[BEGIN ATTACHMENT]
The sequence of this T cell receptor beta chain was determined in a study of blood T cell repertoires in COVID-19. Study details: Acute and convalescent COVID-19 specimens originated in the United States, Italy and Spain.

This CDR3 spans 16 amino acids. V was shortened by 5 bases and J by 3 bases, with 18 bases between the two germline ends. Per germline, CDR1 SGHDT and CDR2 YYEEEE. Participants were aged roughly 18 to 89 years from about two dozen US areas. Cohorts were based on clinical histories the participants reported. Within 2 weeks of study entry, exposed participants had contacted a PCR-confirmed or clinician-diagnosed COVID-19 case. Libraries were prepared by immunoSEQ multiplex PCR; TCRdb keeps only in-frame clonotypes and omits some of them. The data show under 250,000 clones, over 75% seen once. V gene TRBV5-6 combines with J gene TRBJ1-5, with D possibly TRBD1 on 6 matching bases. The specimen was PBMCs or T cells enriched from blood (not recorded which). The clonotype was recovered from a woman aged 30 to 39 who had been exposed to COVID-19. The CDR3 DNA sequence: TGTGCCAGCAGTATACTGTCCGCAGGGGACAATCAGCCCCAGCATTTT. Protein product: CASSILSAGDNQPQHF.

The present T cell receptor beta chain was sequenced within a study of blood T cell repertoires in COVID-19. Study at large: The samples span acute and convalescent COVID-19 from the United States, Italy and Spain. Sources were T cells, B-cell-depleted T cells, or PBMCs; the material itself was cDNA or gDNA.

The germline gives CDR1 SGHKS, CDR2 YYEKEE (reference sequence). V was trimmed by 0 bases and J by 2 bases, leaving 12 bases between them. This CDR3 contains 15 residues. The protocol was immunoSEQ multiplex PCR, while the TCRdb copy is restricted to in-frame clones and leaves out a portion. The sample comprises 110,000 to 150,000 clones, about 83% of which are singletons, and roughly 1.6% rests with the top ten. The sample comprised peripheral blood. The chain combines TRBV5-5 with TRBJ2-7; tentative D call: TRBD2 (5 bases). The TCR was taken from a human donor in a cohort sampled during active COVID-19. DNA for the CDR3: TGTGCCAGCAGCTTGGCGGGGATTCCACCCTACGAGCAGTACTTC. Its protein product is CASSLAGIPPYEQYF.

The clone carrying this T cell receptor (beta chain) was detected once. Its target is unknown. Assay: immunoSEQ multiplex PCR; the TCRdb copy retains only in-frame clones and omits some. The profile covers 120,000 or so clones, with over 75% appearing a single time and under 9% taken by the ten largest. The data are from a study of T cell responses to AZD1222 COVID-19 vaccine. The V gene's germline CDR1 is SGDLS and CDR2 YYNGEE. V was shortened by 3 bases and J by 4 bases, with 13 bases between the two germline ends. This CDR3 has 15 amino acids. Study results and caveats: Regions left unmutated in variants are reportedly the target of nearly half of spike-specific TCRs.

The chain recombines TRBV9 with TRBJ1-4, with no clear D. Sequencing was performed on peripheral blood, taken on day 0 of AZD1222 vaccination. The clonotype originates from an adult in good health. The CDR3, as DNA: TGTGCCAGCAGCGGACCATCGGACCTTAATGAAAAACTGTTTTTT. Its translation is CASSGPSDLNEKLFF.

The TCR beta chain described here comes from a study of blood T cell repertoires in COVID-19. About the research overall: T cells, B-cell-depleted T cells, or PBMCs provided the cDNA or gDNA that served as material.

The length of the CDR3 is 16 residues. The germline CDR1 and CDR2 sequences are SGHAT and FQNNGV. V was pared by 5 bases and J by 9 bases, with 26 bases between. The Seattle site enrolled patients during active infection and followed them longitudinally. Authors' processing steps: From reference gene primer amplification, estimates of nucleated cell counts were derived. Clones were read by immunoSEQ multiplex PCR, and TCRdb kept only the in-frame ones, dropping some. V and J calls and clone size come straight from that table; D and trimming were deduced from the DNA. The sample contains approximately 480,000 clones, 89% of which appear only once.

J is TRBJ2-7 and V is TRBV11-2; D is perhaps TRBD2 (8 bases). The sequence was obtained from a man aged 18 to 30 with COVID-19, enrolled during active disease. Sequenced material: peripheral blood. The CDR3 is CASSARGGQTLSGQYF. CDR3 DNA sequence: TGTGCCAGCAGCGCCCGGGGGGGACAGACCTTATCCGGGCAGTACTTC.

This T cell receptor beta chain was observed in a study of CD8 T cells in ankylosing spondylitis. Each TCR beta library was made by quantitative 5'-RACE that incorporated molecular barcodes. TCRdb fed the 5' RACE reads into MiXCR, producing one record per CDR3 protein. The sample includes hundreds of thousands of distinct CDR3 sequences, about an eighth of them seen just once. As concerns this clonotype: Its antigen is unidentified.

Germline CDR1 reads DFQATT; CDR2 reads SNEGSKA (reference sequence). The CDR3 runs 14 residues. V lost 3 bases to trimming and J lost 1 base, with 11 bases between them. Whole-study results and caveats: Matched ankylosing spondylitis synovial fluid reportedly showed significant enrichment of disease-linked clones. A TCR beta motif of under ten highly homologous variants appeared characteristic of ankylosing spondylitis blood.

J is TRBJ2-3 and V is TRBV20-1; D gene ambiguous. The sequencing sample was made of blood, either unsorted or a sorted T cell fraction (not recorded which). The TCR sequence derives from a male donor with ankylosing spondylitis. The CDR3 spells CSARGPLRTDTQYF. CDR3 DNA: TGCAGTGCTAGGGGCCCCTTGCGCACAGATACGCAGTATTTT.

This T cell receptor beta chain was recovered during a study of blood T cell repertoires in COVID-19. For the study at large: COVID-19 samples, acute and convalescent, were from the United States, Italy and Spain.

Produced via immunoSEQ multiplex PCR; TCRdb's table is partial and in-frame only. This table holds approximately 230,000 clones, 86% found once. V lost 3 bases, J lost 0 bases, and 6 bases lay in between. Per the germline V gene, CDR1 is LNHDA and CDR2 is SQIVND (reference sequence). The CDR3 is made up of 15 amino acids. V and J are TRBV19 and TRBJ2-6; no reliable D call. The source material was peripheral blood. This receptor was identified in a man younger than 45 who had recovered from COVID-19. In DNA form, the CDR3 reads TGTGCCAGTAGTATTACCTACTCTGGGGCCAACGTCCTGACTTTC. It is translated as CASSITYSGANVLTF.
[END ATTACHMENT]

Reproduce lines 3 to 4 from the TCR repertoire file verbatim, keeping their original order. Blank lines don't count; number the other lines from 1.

The present T cell receptor beta chain was sequenced within a study of blood T cell repertoires in COVID-19. Study at large: The samples span acute and convalescent COVID-19 from the United States, Italy and Spain. Sources were T cells, B-cell-depleted T cells, or PBMCs; the material itself was cDNA or gDNA.

The germline gives CDR1 SGHKS, CDR2 YYEKEE (reference sequence). V was trimmed by 0 bases and J by 2 bases, leaving 12 bases between them. This CDR3 contains 15 residues. The protocol was immunoSEQ multiplex PCR, while the TCRdb copy is restricted to in-frame clones and leaves out a portion. The sample comprises 110,000 to 150,000 clones, about 83% of which are singletons, and roughly 1.6% rests with the top ten. The sample comprised peripheral blood. The chain combines TRBV5-5 with TRBJ2-7; tentative D call: TRBD2 (5 bases). The TCR was taken from a human donor in a cohort sampled during active COVID-19. DNA for the CDR3: TGTGCCAGCAGCTTGGCGGGGATTCCACCCTACGAGCAGTACTTC. Its protein product is CASSLAGIPPYEQYF.